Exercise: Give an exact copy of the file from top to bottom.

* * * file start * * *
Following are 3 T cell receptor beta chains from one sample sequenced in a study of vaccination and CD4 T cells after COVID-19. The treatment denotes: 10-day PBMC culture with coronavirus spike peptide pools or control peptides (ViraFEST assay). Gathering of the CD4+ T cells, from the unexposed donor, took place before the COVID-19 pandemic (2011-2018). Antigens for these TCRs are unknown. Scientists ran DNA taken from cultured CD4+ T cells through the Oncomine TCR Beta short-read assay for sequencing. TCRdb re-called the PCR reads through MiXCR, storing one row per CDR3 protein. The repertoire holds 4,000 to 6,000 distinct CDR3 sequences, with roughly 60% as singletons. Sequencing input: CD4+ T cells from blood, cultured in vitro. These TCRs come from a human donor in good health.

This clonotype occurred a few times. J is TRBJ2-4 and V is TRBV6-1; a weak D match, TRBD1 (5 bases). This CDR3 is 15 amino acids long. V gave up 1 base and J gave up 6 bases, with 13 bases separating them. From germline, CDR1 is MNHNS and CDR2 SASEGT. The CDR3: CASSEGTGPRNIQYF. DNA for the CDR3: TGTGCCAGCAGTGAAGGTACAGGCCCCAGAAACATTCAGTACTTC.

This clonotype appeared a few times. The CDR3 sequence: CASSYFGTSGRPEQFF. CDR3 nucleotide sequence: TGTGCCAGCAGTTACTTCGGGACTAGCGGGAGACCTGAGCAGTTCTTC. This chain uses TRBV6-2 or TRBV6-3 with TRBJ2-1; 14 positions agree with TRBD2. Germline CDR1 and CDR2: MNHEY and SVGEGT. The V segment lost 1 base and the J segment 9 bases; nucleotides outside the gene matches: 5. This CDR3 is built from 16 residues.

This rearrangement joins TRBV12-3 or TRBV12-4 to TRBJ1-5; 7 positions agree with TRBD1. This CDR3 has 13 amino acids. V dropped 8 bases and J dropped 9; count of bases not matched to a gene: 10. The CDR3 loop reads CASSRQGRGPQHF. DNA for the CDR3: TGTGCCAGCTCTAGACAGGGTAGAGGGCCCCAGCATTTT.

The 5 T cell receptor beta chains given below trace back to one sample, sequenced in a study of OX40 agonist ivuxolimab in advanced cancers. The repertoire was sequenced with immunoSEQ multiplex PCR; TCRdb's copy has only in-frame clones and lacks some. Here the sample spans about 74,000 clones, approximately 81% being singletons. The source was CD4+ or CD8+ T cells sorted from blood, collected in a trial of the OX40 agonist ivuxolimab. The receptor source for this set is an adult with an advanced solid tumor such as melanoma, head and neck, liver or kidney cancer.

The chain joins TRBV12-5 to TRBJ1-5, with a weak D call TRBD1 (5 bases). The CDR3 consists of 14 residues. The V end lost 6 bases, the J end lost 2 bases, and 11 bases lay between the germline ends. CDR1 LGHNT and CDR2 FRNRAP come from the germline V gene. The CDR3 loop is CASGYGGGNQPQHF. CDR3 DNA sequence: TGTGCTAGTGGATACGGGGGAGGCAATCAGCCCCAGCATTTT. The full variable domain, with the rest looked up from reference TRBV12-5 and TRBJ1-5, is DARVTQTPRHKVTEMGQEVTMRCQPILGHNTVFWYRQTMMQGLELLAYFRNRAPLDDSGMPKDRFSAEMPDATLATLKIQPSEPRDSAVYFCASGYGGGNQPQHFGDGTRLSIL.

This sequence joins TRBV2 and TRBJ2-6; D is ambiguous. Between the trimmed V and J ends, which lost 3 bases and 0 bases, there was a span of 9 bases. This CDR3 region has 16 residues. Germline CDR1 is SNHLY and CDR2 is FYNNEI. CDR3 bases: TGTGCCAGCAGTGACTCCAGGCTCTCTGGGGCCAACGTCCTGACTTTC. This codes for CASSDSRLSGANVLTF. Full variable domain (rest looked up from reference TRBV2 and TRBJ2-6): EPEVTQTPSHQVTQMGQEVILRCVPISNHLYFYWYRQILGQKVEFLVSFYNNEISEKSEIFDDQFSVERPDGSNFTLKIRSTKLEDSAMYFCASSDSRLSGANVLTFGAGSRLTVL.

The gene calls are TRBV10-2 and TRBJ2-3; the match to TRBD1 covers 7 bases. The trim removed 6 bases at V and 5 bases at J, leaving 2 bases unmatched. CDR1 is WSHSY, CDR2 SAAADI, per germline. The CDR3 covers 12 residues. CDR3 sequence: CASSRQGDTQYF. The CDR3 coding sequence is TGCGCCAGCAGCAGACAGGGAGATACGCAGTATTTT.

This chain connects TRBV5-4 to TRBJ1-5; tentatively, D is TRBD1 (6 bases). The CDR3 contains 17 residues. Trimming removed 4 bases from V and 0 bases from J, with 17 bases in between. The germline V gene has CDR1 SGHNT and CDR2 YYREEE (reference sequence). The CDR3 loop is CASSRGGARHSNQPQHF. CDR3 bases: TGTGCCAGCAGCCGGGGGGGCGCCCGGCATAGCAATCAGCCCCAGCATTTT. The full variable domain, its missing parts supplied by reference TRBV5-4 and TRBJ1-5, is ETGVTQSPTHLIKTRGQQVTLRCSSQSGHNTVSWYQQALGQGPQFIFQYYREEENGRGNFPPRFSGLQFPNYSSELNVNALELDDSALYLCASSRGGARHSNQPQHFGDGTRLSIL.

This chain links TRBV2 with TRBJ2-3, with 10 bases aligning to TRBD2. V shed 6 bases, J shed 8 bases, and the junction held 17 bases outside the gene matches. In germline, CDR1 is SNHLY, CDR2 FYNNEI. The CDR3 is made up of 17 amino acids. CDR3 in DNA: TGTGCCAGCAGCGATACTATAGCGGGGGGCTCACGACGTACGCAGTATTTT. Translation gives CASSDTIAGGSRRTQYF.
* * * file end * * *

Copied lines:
Following are 3 T cell receptor beta chains from one sample sequenced in a study of vaccination and CD4 T cells after COVID-19. The treatment denotes: 10-day PBMC culture with coronavirus spike peptide pools or control peptides (ViraFEST assay). Gathering of the CD4+ T cells, from the unexposed donor, took place before the COVID-19 pandemic (2011-2018). Antigens for these TCRs are unknown. Scientists ran DNA taken from cultured CD4+ T cells through the Oncomine TCR Beta short-read assay for sequencing. TCRdb re-called the PCR reads through MiXCR, storing one row per CDR3 protein. The repertoire holds 4,000 to 6,000 distinct CDR3 sequences, with roughly 60% as singletons. Sequencing input: CD4+ T cells from blood, cultured in vitro. These TCRs come from a human donor in good health.

This clonotype occurred a few times. J is TRBJ2-4 and V is TRBV6-1; a weak D match, TRBD1 (5 bases). This CDR3 is 15 amino acids long. V gave up 1 base and J gave up 6 bases, with 13 bases separating them. From germline, CDR1 is MNHNS and CDR2 SASEGT. The CDR3: CASSEGTGPRNIQYF. DNA for the CDR3: TGTGCCAGCAGTGAAGGTACAGGCCCCAGAAACATTCAGTACTTC.

This clonotype appeared a few times. The CDR3 sequence: CASSYFGTSGRPEQFF. CDR3 nucleotide sequence: TGTGCCAGCAGTTACTTCGGGACTAGCGGGAGACCTGAGCAGTTCTTC. This chain uses TRBV6-2 or TRBV6-3 with TRBJ2-1; 14 positions agree with TRBD2. Germline CDR1 and CDR2: MNHEY and SVGEGT. The V segment lost 1 base and the J segment 9 bases; nucleotides outside the gene matches: 5. This CDR3 is built from 16 residues.

This rearrangement joins TRBV12-3 or TRBV12-4 to TRBJ1-5; 7 positions agree with TRBD1. This CDR3 has 13 amino acids. V dropped 8 bases and J dropped 9; count of bases not matched to a gene: 10. The CDR3 loop reads CASSRQGRGPQHF. DNA for the CDR3: TGTGCCAGCTCTAGACAGGGTAGAGGGCCCCAGCATTTT.

The 5 T cell receptor beta chains given below trace back to one sample, sequenced in a study of OX40 agonist ivuxolimab in advanced cancers. The repertoire was sequenced with immunoSEQ multiplex PCR; TCRdb's copy has only in-frame clones and lacks some. Here the sample spans about 74,000 clones, approximately 81% being singletons. The source was CD4+ or CD8+ T cells sorted from blood, collected in a trial of the OX40 agonist ivuxolimab. The receptor source for this set is an adult with an advanced solid tumor such as melanoma, head and neck, liver or kidney cancer.

The chain joins TRBV12-5 to TRBJ1-5, with a weak D call TRBD1 (5 bases). The CDR3 consists of 14 residues. The V end lost 6 bases, the J end lost 2 bases, and 11 bases lay between the germline ends. CDR1 LGHNT and CDR2 FRNRAP come from the germline V gene. The CDR3 loop is CASGYGGGNQPQHF. CDR3 DNA sequence: TGTGCTAGTGGATACGGGGGAGGCAATCAGCCCCAGCATTTT. The full variable domain, with the rest looked up from reference TRBV12-5 and TRBJ1-5, is DARVTQTPRHKVTEMGQEVTMRCQPILGHNTVFWYRQTMMQGLELLAYFRNRAPLDDSGMPKDRFSAEMPDATLATLKIQPSEPRDSAVYFCASGYGGGNQPQHFGDGTRLSIL.

This sequence joins TRBV2 and TRBJ2-6; D is ambiguous. Between the trimmed V and J ends, which lost 3 bases and 0 bases, there was a span of 9 bases. This CDR3 region has 16 residues. Germline CDR1 is SNHLY and CDR2 is FYNNEI. CDR3 bases: TGTGCCAGCAGTGACTCCAGGCTCTCTGGGGCCAACGTCCTGACTTTC. This codes for CASSDSRLSGANVLTF. Full variable domain (rest looked up from reference TRBV2 and TRBJ2-6): EPEVTQTPSHQVTQMGQEVILRCVPISNHLYFYWYRQILGQKVEFLVSFYNNEISEKSEIFDDQFSVERPDGSNFTLKIRSTKLEDSAMYFCASSDSRLSGANVLTFGAGSRLTVL.

The gene calls are TRBV10-2 and TRBJ2-3; the match to TRBD1 covers 7 bases. The trim removed 6 bases at V and 5 bases at J, leaving 2 bases unmatched. CDR1 is WSHSY, CDR2 SAAADI, per germline. The CDR3 covers 12 residues. CDR3 sequence: CASSRQGDTQYF. The CDR3 coding sequence is TGCGCCAGCAGCAGACAGGGAGATACGCAGTATTTT.

This chain connects TRBV5-4 to TRBJ1-5; tentatively, D is TRBD1 (6 bases). The CDR3 contains 17 residues. Trimming removed 4 bases from V and 0 bases from J, with 17 bases in between. The germline V gene has CDR1 SGHNT and CDR2 YYREEE (reference sequence). The CDR3 loop is CASSRGGARHSNQPQHF. CDR3 bases: TGTGCCAGCAGCCGGGGGGGCGCCCGGCATAGCAATCAGCCCCAGCATTTT. The full variable domain, its missing parts supplied by reference TRBV5-4 and TRBJ1-5, is ETGVTQSPTHLIKTRGQQVTLRCSSQSGHNTVSWYQQALGQGPQFIFQYYREEENGRGNFPPRFSGLQFPNYSSELNVNALELDDSALYLCASSRGGARHSNQPQHFGDGTRLSIL.

This chain links TRBV2 with TRBJ2-3, with 10 bases aligning to TRBD2. V shed 6 bases, J shed 8 bases, and the junction held 17 bases outside the gene matches. In germline, CDR1 is SNHLY, CDR2 FYNNEI. The CDR3 is made up of 17 amino acids. CDR3 in DNA: TGTGCCAGCAGCGATACTATAGCGGGGGGCTCACGACGTACGCAGTATTTT. Translation gives CASSDTIAGGSRRTQYF.